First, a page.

30th January 2011
Despite the calm winds since Thursday we arrived at St Abbs harbour to note that there was a still a noticeable surge running into the shore. After a quick recce of the entry/exit point off the far harbour wall, we opted for the better shelter offered by the lee of Seagull rock.
Whilst kitting up another party of divers arrived having apparently earlier abandoned plans to dive Green End Gully at Eyemouth because of the surge crashing in on the rocks there.
Conditions however out to Seagull Rock appeared much more sheltered although with some surge evident over the shallow rocks.
Access to the water from the harbour side car park is over a pebbly beach before entering a series of shallow gullies. It was then a case of finning out around and over the rocks until reaching deeper water. It is worth however taking a compass bearing and upon reaching Seagull Rock making a careful note of the topography so that you can identify a good point from which to commence the return journey along a reciprocal bearing back to the exit point at the end of the dive.
Seagull rock itself provides quite a shallow dive initially; however, moving around the reef you encounter areas of sandy bottom that reflect the light back up greatly enhancing the visibility. There are also a number of rocks and cuts into the reef that are thickly covered in kelp. Some of the steeper walls that catch the current are also covered in deadmans fingers.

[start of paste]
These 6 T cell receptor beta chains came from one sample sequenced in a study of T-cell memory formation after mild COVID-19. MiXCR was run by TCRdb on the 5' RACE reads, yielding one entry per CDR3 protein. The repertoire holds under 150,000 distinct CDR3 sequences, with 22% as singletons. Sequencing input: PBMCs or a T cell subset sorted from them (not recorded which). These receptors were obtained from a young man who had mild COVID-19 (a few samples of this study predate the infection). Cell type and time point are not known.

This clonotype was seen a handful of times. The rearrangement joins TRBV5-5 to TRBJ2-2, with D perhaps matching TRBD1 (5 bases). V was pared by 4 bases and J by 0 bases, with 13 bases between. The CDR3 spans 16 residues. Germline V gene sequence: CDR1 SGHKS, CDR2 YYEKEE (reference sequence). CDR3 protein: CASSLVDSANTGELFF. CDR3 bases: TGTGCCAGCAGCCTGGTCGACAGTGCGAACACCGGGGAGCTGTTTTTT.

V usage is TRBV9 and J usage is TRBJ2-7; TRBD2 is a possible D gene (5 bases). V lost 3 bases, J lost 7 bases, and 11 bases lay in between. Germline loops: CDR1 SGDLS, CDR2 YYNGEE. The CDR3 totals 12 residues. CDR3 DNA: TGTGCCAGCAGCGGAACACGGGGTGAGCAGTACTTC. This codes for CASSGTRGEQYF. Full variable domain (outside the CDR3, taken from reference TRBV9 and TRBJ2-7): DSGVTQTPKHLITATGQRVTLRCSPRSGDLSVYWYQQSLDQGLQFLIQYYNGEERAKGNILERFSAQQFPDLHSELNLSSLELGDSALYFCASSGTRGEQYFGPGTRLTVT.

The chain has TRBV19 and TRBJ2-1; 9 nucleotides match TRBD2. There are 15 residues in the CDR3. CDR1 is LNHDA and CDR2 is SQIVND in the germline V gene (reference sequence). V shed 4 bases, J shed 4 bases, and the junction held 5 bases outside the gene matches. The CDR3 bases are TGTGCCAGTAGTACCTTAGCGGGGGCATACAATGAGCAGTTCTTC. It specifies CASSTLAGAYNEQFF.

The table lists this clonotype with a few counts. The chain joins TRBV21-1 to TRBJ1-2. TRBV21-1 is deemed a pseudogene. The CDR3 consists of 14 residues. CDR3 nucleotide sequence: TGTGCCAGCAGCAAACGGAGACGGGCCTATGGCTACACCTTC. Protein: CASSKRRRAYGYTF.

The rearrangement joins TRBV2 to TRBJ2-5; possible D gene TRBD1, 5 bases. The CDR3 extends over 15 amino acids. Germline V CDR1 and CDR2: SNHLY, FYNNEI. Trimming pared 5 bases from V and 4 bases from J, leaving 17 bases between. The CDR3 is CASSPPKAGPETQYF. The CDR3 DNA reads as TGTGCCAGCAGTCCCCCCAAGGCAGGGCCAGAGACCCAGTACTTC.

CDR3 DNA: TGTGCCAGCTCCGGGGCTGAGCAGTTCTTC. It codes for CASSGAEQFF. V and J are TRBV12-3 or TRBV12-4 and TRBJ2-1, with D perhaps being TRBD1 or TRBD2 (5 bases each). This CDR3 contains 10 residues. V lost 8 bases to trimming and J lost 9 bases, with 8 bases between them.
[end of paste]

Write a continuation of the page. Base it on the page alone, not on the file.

Despite the cool temperature of the water, 5 degrees centigrade; we came across some fishy marine life including topknots, scorpion fish and even a shy ling fish. We also found a number of smallish dahlia anemones clinging to the sides of the rocks. Moving around this rock you eventually come across a dark gully that has a bell shaped bottom and walls that seem to enclose you.
Moving further down this gully you eventually reach a small cave that penetrates into the depths of the rock. Because of the darkness caused by the shadow of the steep walls, you really need a good torch to thoroughly explore this area.
It was in this gully that Tiago had his fright when he suddenly saw a diver shaped apparition flopping gently around in the surge in the gulley. Colour only returned to his face when his torch helped identify that he was actually looking at a large grey canvass bag, not a deceased diver!
Exiting from the water proved quite tricky, not least because it can be quite hard to identify the original exit point when looking towards the shore and all you can see is a mass of unfamiliar rocks. Eventually however we located the old sewer pipe and used this as a guide back to the exit point.